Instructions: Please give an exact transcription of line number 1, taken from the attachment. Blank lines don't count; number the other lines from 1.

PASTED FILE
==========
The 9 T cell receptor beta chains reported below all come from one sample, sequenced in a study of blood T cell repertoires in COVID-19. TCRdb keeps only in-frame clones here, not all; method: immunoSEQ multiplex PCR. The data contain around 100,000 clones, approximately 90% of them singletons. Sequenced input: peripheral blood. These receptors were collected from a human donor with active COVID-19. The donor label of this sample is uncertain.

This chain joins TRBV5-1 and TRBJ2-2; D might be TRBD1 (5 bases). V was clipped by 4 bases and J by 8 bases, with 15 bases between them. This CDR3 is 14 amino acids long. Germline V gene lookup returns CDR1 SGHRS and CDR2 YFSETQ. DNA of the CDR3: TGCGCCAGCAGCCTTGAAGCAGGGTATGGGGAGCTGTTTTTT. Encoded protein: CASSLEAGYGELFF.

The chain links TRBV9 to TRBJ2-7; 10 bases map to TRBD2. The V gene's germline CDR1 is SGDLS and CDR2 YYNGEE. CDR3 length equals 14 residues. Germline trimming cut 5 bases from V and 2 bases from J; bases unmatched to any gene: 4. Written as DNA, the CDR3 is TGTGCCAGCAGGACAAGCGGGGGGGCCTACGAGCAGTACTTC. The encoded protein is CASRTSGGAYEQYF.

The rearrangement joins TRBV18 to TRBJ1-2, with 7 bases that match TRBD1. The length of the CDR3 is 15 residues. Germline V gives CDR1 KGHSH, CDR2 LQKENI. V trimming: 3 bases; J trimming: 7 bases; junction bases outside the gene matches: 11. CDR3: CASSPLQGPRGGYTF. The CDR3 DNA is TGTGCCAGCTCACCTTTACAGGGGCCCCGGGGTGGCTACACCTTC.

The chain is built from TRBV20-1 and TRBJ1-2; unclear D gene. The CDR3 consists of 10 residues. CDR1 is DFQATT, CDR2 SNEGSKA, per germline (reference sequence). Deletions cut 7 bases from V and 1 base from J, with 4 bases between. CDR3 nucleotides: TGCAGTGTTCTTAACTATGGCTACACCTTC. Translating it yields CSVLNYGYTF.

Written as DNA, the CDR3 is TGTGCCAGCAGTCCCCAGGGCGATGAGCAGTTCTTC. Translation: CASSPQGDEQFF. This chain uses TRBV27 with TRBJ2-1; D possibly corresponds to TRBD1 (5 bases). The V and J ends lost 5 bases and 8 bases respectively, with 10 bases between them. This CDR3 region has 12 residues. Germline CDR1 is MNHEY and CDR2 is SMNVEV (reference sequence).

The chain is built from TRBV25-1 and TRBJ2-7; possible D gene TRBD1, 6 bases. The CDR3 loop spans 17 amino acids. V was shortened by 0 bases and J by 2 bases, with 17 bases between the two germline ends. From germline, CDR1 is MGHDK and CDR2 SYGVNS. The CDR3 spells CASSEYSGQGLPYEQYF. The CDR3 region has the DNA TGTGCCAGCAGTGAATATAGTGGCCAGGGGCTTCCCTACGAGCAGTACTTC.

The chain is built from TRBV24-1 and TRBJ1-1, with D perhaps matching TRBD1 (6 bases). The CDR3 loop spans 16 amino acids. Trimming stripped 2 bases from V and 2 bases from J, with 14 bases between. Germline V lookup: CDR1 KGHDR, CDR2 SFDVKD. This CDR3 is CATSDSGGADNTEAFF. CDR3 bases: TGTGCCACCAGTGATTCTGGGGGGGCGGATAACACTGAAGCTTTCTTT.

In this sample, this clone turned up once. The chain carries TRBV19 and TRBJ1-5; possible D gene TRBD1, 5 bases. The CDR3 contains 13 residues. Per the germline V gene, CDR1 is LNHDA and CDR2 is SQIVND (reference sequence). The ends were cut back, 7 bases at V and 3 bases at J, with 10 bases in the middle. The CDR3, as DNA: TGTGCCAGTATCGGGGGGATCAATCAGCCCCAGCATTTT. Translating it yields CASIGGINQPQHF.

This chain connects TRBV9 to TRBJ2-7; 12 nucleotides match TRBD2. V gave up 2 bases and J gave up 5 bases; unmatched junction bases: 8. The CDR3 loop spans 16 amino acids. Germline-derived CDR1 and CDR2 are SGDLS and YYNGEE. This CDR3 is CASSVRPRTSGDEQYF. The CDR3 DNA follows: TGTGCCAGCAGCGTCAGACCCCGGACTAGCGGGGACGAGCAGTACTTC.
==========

The 9 T cell receptor beta chains reported below all come from one sample, sequenced in a study of blood T cell repertoires in COVID-19. TCRdb keeps only in-frame clones here, not all; method: immunoSEQ multiplex PCR. The data contain around 100,000 clones, approximately 90% of them singletons. Sequenced input: peripheral blood. These receptors were collected from a human donor with active COVID-19. The donor label of this sample is uncertain.